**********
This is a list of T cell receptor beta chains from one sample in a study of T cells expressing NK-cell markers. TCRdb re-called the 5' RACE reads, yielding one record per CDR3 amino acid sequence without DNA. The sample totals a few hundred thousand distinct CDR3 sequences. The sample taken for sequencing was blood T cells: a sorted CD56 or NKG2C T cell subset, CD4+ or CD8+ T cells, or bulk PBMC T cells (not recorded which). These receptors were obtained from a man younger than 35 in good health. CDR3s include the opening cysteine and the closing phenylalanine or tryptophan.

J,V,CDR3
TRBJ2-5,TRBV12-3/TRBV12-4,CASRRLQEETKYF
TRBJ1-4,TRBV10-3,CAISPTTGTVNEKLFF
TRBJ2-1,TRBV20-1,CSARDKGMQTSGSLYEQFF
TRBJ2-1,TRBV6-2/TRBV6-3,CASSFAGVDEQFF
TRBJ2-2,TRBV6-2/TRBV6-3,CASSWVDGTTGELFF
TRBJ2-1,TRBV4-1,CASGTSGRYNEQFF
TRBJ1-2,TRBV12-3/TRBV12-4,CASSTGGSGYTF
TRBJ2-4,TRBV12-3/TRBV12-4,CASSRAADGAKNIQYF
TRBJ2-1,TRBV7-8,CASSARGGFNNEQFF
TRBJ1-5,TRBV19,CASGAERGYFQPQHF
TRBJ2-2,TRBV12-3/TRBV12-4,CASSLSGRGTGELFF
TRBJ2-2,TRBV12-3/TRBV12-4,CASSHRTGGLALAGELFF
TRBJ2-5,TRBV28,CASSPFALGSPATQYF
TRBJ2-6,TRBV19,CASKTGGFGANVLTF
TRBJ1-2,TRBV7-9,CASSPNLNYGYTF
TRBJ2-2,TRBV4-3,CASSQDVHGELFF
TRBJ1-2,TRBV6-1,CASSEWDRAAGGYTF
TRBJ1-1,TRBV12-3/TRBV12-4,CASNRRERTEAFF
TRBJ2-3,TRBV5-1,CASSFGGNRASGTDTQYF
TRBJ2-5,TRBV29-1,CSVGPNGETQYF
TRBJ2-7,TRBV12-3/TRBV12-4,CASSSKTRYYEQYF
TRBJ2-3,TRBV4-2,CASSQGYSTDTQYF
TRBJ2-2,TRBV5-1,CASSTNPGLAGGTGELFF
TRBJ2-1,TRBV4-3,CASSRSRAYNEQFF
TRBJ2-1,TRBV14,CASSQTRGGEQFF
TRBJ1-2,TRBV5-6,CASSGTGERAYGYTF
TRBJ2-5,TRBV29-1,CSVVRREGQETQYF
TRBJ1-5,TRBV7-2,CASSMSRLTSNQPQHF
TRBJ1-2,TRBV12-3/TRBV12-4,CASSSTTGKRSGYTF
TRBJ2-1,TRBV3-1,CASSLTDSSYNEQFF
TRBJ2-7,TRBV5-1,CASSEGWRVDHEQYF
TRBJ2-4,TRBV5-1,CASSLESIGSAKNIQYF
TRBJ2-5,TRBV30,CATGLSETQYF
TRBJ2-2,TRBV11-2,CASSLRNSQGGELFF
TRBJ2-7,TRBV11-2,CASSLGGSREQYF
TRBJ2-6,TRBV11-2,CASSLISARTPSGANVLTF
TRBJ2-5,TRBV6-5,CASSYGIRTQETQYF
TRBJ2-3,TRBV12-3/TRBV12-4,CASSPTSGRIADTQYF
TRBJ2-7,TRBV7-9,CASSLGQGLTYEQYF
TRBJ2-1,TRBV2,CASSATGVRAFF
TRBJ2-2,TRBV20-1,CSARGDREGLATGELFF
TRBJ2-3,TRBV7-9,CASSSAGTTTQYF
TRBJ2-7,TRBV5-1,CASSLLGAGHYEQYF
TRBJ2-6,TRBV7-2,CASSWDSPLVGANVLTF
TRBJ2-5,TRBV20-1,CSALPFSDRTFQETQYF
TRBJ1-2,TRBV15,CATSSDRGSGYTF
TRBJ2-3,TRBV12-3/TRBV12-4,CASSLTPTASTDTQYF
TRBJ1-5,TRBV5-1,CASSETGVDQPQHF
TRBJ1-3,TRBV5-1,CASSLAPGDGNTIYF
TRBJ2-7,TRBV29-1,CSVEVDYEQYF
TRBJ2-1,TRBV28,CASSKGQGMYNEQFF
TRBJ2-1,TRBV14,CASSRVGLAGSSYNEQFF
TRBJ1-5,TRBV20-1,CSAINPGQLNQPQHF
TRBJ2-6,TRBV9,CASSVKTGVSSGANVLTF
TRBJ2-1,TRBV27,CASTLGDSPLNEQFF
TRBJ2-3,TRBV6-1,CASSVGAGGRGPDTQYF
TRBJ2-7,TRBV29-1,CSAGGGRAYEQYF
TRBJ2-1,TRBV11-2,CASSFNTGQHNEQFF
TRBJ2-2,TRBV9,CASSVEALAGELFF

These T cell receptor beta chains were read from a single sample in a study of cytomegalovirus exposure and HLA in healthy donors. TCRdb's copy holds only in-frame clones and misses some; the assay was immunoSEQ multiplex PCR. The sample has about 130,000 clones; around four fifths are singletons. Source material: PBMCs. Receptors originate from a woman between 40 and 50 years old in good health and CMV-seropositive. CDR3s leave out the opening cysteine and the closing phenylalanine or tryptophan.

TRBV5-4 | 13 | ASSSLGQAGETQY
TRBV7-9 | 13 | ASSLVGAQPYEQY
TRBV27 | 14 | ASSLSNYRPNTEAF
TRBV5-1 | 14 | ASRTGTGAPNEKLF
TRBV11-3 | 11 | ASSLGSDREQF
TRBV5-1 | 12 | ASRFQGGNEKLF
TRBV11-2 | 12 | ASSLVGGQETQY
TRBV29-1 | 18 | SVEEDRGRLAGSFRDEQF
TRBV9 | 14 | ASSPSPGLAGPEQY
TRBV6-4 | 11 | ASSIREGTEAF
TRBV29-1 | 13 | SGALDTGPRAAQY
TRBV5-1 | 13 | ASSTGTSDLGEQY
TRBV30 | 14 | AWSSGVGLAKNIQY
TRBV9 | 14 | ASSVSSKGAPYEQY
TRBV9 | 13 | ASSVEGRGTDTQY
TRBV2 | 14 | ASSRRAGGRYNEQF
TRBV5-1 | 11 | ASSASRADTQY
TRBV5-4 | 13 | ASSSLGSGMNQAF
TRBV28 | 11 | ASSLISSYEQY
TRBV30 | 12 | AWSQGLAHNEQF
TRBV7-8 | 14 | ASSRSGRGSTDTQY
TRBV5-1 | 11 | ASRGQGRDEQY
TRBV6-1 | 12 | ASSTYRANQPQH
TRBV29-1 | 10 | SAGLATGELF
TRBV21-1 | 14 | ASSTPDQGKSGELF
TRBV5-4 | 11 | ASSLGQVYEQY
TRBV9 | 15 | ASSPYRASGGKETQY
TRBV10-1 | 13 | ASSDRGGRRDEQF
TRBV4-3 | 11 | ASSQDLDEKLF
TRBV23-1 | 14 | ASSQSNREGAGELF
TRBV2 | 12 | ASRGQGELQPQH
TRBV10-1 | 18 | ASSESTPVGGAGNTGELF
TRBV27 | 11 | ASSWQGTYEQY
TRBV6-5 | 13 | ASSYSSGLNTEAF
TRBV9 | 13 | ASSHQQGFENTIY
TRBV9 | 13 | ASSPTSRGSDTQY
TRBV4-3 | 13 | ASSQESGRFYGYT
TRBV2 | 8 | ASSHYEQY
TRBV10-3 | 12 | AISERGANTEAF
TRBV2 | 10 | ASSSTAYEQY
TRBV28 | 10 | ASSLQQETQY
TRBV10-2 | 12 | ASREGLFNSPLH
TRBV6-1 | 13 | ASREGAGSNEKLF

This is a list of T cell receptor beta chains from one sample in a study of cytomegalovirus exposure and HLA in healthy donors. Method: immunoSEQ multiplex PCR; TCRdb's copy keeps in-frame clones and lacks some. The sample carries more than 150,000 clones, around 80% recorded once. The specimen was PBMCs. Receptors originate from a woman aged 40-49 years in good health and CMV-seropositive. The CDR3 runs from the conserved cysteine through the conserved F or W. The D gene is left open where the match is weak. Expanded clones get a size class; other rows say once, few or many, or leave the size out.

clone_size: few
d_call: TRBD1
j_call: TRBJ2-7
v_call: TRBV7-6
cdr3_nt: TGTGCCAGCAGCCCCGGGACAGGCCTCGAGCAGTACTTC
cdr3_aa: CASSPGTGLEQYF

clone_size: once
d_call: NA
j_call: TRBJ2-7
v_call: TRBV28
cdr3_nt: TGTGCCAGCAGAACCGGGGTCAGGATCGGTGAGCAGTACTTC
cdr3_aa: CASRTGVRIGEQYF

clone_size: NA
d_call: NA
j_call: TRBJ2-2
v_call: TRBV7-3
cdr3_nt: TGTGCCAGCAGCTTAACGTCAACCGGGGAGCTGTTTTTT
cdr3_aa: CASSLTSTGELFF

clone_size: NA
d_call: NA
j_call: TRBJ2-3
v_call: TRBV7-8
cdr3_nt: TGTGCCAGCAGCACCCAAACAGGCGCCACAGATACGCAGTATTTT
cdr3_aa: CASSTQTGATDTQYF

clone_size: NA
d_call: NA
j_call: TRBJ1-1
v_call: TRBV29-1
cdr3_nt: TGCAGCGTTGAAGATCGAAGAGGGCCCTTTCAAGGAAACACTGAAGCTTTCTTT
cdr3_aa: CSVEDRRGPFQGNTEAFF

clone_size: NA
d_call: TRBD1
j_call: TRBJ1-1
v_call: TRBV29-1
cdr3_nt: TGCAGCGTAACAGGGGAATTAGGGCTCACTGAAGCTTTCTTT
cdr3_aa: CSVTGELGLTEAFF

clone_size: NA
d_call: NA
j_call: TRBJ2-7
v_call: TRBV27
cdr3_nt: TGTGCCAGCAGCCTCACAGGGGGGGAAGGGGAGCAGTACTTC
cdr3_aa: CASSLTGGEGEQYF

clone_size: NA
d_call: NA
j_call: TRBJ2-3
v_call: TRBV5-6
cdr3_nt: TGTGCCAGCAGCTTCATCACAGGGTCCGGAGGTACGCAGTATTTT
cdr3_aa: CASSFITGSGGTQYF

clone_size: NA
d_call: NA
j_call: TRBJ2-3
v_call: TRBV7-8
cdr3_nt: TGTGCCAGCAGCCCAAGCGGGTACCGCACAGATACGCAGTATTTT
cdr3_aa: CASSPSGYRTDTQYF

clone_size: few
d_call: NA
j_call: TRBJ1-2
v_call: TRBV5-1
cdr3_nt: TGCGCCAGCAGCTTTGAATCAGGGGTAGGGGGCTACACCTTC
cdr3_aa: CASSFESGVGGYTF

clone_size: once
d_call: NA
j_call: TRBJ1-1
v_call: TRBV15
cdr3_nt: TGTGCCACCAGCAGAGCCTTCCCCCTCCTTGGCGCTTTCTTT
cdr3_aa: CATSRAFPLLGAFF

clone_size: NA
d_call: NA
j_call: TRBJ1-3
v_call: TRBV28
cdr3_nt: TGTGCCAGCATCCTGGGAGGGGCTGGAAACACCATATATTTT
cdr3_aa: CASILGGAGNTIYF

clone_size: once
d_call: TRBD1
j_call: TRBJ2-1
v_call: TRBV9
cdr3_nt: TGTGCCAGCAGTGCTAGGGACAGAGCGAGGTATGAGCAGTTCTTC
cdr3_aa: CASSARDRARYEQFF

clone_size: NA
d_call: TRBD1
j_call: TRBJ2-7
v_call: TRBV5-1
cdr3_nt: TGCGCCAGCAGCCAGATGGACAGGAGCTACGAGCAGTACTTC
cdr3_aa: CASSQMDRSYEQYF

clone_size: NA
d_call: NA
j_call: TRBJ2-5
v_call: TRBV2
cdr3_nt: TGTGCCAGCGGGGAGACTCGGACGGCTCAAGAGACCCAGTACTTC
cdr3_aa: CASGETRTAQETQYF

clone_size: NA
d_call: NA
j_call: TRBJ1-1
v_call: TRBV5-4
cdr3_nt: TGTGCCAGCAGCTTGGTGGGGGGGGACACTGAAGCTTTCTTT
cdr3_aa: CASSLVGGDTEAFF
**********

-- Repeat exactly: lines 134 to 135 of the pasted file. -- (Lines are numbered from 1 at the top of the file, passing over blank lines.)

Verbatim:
v_call: TRBV29-1
cdr3_nt: TGCAGCGTTGAAGATCGAAGAGGGCCCTTTCAAGGAAACACTGAAGCTTTCTTT